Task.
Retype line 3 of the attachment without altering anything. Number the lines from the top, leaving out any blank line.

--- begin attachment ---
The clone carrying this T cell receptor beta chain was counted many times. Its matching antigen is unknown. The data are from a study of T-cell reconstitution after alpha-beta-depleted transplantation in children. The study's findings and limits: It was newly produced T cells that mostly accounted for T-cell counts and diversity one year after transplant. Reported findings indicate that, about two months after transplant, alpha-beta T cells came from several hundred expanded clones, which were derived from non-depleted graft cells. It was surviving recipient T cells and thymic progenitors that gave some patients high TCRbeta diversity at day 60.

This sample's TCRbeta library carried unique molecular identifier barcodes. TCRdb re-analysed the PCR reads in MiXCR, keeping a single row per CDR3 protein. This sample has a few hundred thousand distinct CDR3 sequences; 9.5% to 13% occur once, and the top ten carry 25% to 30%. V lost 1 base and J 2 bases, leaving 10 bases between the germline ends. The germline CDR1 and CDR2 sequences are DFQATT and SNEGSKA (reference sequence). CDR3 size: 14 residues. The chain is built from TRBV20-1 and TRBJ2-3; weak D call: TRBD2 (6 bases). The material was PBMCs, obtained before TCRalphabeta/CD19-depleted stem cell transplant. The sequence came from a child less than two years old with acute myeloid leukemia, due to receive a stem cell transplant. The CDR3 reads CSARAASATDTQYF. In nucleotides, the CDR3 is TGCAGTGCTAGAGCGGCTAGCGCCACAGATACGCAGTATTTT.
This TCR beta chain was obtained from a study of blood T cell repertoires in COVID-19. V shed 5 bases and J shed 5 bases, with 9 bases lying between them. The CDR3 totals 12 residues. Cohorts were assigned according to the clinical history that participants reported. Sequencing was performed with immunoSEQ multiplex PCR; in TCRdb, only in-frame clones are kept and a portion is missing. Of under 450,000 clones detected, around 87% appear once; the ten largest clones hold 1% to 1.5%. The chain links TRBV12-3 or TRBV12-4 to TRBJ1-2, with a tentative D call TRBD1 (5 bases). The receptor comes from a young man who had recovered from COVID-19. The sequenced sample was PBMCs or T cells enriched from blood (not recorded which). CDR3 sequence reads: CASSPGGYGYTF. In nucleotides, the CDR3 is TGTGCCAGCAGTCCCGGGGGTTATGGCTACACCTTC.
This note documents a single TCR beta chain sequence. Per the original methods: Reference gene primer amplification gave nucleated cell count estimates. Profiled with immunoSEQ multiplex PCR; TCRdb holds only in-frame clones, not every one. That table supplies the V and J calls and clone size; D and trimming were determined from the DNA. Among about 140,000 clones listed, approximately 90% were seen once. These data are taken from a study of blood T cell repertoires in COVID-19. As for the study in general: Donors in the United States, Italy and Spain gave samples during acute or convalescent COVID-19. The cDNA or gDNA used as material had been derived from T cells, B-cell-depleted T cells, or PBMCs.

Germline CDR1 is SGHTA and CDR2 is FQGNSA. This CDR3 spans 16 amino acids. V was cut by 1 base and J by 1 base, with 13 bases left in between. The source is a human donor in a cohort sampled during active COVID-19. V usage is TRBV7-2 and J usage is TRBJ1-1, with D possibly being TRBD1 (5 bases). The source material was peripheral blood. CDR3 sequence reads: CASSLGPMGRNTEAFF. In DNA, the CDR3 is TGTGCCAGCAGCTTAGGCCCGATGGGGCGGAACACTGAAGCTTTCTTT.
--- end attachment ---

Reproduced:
This TCR beta chain was obtained from a study of blood T cell repertoires in COVID-19. V shed 5 bases and J shed 5 bases, with 9 bases lying between them. The CDR3 totals 12 residues. Cohorts were assigned according to the clinical history that participants reported. Sequencing was performed with immunoSEQ multiplex PCR; in TCRdb, only in-frame clones are kept and a portion is missing. Of under 450,000 clones detected, around 87% appear once; the ten largest clones hold 1% to 1.5%. The chain links TRBV12-3 or TRBV12-4 to TRBJ1-2, with a tentative D call TRBD1 (5 bases). The receptor comes from a young man who had recovered from COVID-19. The sequenced sample was PBMCs or T cells enriched from blood (not recorded which). CDR3 sequence reads: CASSPGGYGYTF. In nucleotides, the CDR3 is TGTGCCAGCAGTCCCGGGGGTTATGGCTACACCTTC.